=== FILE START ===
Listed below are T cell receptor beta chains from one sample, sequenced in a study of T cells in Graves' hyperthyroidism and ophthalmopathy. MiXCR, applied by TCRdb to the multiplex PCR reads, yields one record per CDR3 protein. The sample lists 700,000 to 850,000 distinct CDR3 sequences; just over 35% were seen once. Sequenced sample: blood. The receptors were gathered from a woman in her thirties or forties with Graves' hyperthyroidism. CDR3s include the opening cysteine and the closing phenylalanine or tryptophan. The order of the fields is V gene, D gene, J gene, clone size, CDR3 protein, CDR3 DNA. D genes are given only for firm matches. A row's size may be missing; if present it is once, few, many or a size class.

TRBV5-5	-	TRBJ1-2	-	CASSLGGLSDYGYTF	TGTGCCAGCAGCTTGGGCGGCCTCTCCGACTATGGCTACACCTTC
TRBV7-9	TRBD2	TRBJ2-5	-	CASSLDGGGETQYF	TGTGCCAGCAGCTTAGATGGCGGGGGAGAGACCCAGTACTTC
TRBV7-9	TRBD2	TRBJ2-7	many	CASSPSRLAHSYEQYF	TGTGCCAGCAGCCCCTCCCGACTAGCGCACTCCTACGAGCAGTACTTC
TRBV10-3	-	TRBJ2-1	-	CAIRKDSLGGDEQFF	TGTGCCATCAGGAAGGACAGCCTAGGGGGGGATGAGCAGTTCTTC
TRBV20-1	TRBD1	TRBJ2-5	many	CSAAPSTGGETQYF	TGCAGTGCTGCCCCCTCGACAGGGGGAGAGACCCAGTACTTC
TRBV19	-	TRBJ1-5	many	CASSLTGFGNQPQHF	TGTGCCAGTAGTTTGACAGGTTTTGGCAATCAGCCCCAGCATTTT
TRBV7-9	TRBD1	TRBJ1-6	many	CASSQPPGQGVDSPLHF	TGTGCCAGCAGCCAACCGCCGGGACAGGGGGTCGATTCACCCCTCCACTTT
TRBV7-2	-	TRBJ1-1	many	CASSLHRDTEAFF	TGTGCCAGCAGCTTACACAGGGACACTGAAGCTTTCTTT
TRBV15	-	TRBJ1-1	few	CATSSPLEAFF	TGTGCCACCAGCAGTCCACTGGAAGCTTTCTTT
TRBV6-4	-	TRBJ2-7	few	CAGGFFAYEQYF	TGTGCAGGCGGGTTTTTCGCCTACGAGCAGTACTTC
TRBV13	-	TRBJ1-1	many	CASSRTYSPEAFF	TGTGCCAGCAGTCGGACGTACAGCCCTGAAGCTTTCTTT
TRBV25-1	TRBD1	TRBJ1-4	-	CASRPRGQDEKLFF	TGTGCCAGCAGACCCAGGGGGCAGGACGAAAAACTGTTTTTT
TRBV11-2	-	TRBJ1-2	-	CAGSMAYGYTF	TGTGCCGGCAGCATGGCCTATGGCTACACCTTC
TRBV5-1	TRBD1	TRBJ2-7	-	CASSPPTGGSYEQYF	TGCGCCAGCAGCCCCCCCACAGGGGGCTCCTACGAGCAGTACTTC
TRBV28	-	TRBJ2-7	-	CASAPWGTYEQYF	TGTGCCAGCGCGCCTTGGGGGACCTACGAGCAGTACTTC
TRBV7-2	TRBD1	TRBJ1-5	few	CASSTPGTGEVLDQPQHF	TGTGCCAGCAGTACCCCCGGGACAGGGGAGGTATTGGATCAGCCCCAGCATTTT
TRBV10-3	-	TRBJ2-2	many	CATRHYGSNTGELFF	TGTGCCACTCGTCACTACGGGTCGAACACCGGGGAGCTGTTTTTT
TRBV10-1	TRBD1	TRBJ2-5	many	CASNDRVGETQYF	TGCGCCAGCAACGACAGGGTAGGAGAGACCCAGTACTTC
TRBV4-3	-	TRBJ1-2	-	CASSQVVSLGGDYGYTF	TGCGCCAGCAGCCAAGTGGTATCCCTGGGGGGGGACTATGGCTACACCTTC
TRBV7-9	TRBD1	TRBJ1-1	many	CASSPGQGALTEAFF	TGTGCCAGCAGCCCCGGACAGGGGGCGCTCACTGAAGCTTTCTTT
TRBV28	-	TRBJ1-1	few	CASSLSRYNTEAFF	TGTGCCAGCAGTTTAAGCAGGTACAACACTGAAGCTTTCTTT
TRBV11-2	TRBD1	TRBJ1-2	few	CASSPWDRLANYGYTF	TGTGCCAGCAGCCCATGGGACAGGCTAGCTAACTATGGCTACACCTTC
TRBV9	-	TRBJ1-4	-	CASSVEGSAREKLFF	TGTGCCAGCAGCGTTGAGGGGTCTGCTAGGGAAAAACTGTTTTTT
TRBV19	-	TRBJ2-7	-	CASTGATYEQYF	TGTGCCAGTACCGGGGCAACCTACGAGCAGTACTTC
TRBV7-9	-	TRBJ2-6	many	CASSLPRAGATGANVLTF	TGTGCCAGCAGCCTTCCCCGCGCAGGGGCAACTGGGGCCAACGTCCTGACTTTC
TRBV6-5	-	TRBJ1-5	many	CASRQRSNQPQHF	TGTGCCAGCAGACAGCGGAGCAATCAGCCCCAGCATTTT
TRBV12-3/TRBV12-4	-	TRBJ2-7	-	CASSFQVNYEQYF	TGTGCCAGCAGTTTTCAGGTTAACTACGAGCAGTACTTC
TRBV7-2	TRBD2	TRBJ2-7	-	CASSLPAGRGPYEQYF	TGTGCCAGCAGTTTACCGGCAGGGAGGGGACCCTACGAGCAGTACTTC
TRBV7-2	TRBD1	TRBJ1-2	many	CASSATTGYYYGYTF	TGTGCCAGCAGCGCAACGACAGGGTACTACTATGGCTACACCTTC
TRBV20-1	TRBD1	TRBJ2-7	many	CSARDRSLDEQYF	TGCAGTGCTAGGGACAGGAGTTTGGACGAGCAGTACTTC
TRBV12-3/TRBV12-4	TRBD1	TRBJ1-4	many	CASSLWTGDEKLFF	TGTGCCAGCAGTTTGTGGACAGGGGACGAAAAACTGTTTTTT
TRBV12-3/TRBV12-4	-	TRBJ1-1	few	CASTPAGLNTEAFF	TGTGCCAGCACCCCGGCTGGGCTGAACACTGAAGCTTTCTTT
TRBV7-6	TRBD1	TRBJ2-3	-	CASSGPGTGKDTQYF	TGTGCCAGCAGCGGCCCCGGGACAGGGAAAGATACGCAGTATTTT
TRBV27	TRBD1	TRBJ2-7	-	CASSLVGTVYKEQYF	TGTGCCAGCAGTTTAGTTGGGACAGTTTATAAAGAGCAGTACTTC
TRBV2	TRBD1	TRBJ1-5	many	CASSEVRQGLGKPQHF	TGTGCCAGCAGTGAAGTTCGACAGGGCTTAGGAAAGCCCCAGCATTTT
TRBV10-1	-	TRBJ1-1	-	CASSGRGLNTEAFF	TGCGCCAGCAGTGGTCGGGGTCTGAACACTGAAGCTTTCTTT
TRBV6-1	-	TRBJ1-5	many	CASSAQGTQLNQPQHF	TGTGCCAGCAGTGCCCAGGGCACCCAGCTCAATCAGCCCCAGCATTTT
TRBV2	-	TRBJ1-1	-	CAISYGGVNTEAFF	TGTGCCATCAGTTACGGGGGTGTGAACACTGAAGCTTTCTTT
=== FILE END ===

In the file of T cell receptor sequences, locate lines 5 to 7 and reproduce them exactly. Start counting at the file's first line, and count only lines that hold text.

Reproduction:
TRBV10-3	-	TRBJ2-1	-	CAIRKDSLGGDEQFF	TGTGCCATCAGGAAGGACAGCCTAGGGGGGGATGAGCAGTTCTTC
TRBV20-1	TRBD1	TRBJ2-5	many	CSAAPSTGGETQYF	TGCAGTGCTGCCCCCTCGACAGGGGGAGAGACCCAGTACTTC
TRBV19	-	TRBJ1-5	many	CASSLTGFGNQPQHF	TGTGCCAGTAGTTTGACAGGTTTTGGCAATCAGCCCCAGCATTTT